Toronto Maple Leafs Team History

Hockey in Toronto has a long history and it starts in 1906 with the “Toronto Professional Hockey Club.” The clubs full seasons were in 1908 and 1909 in the Ontario Professional Hockey League (OPHL).

As part of the National Hockey Association, there would be a hand full of teams that played in Toronto prior to the National Hockey League being formed
• The Tecumsehs 1912-13
• The Ontarios 1913-14
• The Shamrocks 1914-15
• The 228th Battalion 1916-17
• The Blue Shirts (1912-1917).
Blue Shirts ownership ended up creating problems for the other teams in NHA and in 1917 those teams left the NHA to form the NHL.

In 1917, Toronto was given a team to help stabilize the NHL but lacked an official name. The new team would use the same jerseys as the Toronto Blue Shirts and use the same blue and white colours. A single large letter “T” would be on the front with the players’ numbers on the back. The Toronto team would go on to win the first Stanley Cup in the NHL by beating the Vancouver Millionaires of the Pacific Coast Hockey League.

In 1918-19, the team would become know as the Arenas. The jersey would add the “ARENAS” to the front in small letters though the original letter “T”

As a result of financial and legal problems from the NHA, the Arenas were forced to be put up for sale. In 1919-22, with new ownership from the Ontario Hockey League (OHL), the team was reformed into the Toronto St. Patricks. The new name would hope to attract the growing Irish population in Toronto. With the new name the team would change colours to green and white. The Jersey would now say the words Toronto over top of St Pats on the front. In 1922, Toronto would win the Stanley Cup again beating Vancouver

From 1922 to 1925 the jersey would become white with green striping. The team used a solid green sweater in 1919-20 and during the 1925-26 seasons. The latter season had a different waist stripe pattern. For the 1926-27 season; the team added a stripe pattern across the chest and collar.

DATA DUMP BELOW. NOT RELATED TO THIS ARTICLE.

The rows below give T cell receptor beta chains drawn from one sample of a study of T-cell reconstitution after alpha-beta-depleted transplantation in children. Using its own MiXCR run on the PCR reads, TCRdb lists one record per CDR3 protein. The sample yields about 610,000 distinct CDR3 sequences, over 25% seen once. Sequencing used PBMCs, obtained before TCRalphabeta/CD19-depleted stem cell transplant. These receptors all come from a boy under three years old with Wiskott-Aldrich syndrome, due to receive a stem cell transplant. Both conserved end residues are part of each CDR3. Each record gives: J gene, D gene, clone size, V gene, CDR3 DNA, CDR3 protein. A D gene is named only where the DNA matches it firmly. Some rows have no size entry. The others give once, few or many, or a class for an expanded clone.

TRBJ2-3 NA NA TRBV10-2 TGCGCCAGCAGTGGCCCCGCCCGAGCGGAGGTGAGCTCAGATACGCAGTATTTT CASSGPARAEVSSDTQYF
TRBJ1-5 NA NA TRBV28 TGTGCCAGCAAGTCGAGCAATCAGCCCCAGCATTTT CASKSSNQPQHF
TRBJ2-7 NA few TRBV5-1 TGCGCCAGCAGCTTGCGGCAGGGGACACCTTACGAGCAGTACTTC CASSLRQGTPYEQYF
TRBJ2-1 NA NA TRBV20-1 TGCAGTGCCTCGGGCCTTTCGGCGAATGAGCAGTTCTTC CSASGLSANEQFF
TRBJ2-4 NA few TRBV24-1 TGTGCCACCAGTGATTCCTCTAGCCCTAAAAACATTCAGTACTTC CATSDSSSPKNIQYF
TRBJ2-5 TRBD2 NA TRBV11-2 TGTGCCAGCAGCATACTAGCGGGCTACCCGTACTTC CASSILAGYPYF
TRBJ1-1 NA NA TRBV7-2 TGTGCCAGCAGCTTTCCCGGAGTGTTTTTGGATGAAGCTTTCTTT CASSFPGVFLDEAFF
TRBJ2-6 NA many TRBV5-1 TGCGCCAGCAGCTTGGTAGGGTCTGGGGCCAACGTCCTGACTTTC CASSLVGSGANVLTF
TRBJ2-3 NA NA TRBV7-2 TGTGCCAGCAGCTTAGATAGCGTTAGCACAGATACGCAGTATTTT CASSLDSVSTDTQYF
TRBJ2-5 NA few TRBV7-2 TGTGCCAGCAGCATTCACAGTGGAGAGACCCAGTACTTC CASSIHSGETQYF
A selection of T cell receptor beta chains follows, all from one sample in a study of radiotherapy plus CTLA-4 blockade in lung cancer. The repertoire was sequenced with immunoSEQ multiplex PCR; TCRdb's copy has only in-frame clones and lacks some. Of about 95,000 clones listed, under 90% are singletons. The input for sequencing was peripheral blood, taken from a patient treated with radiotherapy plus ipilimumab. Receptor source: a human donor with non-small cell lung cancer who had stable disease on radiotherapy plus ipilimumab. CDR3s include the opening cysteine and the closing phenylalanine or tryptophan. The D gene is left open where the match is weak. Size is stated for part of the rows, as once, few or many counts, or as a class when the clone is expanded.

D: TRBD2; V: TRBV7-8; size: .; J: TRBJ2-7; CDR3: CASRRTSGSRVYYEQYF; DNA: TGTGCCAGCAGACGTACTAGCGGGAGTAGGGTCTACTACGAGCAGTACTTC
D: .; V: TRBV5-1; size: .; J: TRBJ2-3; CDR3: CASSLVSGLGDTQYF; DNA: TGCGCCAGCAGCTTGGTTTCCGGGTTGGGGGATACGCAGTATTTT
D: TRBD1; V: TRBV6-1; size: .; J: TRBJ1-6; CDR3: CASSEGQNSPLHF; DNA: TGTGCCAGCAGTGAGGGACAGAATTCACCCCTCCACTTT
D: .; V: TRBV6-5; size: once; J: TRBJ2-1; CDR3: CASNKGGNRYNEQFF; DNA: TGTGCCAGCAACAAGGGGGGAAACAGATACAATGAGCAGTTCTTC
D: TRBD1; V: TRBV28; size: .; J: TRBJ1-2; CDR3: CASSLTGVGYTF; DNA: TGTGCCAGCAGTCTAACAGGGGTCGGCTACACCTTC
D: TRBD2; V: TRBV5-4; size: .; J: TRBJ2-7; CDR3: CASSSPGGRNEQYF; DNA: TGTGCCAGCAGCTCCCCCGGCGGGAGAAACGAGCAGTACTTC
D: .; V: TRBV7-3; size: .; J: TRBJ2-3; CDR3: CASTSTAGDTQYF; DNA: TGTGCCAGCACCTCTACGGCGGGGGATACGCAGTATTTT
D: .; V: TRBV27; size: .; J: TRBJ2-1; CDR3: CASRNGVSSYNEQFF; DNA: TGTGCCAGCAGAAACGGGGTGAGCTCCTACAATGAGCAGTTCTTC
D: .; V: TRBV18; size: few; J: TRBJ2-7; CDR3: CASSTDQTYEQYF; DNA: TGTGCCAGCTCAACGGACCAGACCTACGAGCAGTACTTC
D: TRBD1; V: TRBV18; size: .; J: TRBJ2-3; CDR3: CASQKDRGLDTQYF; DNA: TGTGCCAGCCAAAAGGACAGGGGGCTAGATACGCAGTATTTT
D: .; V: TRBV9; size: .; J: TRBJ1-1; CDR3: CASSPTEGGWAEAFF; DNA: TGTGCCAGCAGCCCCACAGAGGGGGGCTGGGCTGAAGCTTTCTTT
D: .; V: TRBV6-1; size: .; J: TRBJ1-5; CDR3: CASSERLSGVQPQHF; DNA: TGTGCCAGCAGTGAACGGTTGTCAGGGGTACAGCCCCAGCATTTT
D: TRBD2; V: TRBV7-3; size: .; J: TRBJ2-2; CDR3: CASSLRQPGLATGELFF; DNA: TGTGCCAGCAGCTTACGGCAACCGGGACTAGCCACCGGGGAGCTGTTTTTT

The year of 1927 was a very significant year for Toronto hockey history. Still facing legal problems for the NHL’s formation and succession from the NHA, the Toronto team would go up for sale again.

Despite being out bid by a Philadelphia group, Conn Smythe was able to win the ownership bid of the St. Patrticks. Conn Smythe’s focus on civic and national pride stated as a reason to have the team remain with Toronto ownership. Mid-season, Conn Smythe would exhibit his pride and change the team’s name to Maple Leafs, a team logo would also change to a Maple Leaf. The logo would include the words Toronto Maple Leafs written inside. The patch and numbers would remain green but it would be on a blank white jersey.

At the beginning of the next season in 1927 the colours would change back to what the “Leafs Nation” would recognize - Blue and White. There are several theories as to why blue and white were chosen but they have been the colours for Toronto sports teams as far back as the Argonauts in 1873.

The 1927-28 season was also first year they had two jerseys – one light and one dark. The light sweater was the same as the previous year’s sweater except for the new colours. The dark sweater was blue with stripes all over the sleeves and lower torso. The dark sweater’s front patch had an inversed colour, the maple leaf being white and lettering being blue. The back numbers for both sweaters would were made larger and thicker.